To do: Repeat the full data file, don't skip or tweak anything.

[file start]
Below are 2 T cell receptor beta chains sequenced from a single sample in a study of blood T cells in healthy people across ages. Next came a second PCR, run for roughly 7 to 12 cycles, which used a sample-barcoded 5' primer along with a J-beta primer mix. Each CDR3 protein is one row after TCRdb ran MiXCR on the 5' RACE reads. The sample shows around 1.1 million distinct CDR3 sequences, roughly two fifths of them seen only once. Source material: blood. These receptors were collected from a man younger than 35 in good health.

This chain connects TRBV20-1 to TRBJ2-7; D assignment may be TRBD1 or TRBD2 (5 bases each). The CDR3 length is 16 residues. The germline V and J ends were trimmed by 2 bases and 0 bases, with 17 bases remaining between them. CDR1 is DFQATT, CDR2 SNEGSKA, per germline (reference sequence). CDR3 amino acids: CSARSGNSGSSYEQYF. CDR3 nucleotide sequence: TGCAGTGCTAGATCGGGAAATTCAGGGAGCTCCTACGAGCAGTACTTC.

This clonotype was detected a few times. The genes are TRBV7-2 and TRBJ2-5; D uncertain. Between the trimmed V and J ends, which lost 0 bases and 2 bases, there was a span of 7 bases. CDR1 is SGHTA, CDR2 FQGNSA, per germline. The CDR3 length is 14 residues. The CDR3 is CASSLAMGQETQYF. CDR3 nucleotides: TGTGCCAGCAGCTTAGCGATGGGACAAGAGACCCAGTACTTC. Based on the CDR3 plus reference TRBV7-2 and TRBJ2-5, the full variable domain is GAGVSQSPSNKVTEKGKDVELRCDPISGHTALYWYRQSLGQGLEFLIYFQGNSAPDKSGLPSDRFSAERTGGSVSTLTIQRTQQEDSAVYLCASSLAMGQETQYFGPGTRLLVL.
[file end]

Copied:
Below are 2 T cell receptor beta chains sequenced from a single sample in a study of blood T cells in healthy people across ages. Next came a second PCR, run for roughly 7 to 12 cycles, which used a sample-barcoded 5' primer along with a J-beta primer mix. Each CDR3 protein is one row after TCRdb ran MiXCR on the 5' RACE reads. The sample shows around 1.1 million distinct CDR3 sequences, roughly two fifths of them seen only once. Source material: blood. These receptors were collected from a man younger than 35 in good health.

This chain connects TRBV20-1 to TRBJ2-7; D assignment may be TRBD1 or TRBD2 (5 bases each). The CDR3 length is 16 residues. The germline V and J ends were trimmed by 2 bases and 0 bases, with 17 bases remaining between them. CDR1 is DFQATT, CDR2 SNEGSKA, per germline (reference sequence). CDR3 amino acids: CSARSGNSGSSYEQYF. CDR3 nucleotide sequence: TGCAGTGCTAGATCGGGAAATTCAGGGAGCTCCTACGAGCAGTACTTC.

This clonotype was detected a few times. The genes are TRBV7-2 and TRBJ2-5; D uncertain. Between the trimmed V and J ends, which lost 0 bases and 2 bases, there was a span of 7 bases. CDR1 is SGHTA, CDR2 FQGNSA, per germline. The CDR3 length is 14 residues. The CDR3 is CASSLAMGQETQYF. CDR3 nucleotides: TGTGCCAGCAGCTTAGCGATGGGACAAGAGACCCAGTACTTC. Based on the CDR3 plus reference TRBV7-2 and TRBJ2-5, the full variable domain is GAGVSQSPSNKVTEKGKDVELRCDPISGHTALYWYRQSLGQGLEFLIYFQGNSAPDKSGLPSDRFSAERTGGSVSTLTIQRTQQEDSAVYLCASSLAMGQETQYFGPGTRLLVL.